Tony Blair has urged Labour not to retreat to a political "comfort zone" after he stands down this summer, warning that such a move would result in electoral defeat.
Aides denied his message was aimed at Gordon Brown, his most likely successor, saying his target was the candidates running for Labour's deputy leadership. Mr Blair fears they will send a damaging message to the public if they "play to the party gallery" by proposing a shift away from New Labour during the election to choose John Prescott's successor.
What he called his "advice" to his party came amid growing signs that Cabinet unity over Iraq is breaking down. The Independent revealed a week ago that three cabinet ministers have questioned America's decision to send more troops to Iraq. They include the Northern Ireland Secretary and deputy leadership contender Peter Hain, who yesterday attacked George Bush's "failed" and "incoherent" foreign policies.
Speaking to Policy Network, an international think tank that promotes progressive policies, Mr Blair said left-of-centre parties must maintain the "broad coalition" that helped Labour win power in 1997 with the support of the disadvantaged and those who cared about them.
"Never go back to the comfort zone," he said. "All parties have comfort zones. Progressives are more prone to them than conservatives. As we in New Labour face the prospect of a fourth term, the danger is not a conscious decision to depart from New Labour; but an unconscious decision to cease driving it forward. It is that we go back to what makes us uncomfortable."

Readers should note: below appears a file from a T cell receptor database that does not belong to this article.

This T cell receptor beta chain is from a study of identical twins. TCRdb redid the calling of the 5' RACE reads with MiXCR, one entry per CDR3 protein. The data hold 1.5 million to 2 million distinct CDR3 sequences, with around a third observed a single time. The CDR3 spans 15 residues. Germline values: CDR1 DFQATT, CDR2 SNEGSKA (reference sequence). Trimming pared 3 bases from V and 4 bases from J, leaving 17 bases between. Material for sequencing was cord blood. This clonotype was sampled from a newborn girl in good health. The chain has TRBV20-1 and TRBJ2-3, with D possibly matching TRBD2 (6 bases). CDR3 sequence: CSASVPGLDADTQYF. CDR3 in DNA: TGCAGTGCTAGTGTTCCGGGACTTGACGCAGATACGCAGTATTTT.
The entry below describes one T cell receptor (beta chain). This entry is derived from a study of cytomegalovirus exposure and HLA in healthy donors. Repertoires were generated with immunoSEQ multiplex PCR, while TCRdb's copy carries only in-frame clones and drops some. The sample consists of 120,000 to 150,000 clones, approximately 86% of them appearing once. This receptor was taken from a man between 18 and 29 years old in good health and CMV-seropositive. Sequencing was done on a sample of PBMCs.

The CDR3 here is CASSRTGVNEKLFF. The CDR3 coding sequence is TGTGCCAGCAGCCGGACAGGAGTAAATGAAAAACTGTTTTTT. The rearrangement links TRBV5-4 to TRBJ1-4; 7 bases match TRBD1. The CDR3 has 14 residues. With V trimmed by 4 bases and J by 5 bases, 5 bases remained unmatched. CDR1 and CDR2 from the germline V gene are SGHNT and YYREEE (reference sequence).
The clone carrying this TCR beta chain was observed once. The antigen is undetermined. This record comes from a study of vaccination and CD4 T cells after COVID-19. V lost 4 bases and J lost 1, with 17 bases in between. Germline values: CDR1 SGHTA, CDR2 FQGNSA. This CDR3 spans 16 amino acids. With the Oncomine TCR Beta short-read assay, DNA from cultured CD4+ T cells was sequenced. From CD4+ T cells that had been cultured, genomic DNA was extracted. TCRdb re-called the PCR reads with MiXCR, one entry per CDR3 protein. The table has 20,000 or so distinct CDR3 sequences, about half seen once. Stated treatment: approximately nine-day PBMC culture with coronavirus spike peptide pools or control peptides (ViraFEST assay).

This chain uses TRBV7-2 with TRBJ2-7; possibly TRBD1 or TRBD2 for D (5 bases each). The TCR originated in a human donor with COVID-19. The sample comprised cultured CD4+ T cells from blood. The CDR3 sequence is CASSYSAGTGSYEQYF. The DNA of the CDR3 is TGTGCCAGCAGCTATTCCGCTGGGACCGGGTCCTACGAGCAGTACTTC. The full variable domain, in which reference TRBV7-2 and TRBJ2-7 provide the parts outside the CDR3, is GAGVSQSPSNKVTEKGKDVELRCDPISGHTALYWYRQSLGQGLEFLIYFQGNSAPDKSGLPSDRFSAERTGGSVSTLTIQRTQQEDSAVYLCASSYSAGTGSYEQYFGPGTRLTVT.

He added: "Standing still means falling back. This will mean going further from the comfort zone, not straying back to it."
Although some ultra Blairites doubt Mr Brown would deliver the "New New Labour" product sought by Mr Blair, the Prime Minister exempted the Chancellor from his warning. He said he had no doubt that those who would lead Labour into the next election wanted the party to remain New Labour.
Mr Blair also made a call for a shake-up of Labour's "old-fashioned" and "hopeless" structure so it was based on "stakeholders" including supporters who are not members as well as activists. "If we need to have a broad coalition of real people supporting us to win, then we need such people to be part of our party," he said.
The conference on "Britain and Europe in the global age," was chaired by the European Trade Commissioner Peter Mandelson, who criticised the Government for not doing to enough to combat Euroscepticism in Britain.
Mr Mandelson said: "There is a paradox. Britain now has more influence inside the EU than it has ever had but at the same time, I think the Government as a whole has failed to counter and turn round the anti-Europeanism which I think is still rife in parts of Britain's political culture," he said.
Mr Blair said: "I've never had a problem speaking about the benefits of Britain being in a key part of Europe... to me, it's a no-brainer."
Alan Milburn, the former Cabinet minister, attacked the German government's plans to revive the EU constitution, which was stalled by "no" votes in referendums in France and the Netherlands in 2005. He said changing the EU's institutions was not the way to create a "people's Europe" relevant to the public. "It [Germany] is not learning from history but apparently determined to live in it," Mr Hain said.Reuse content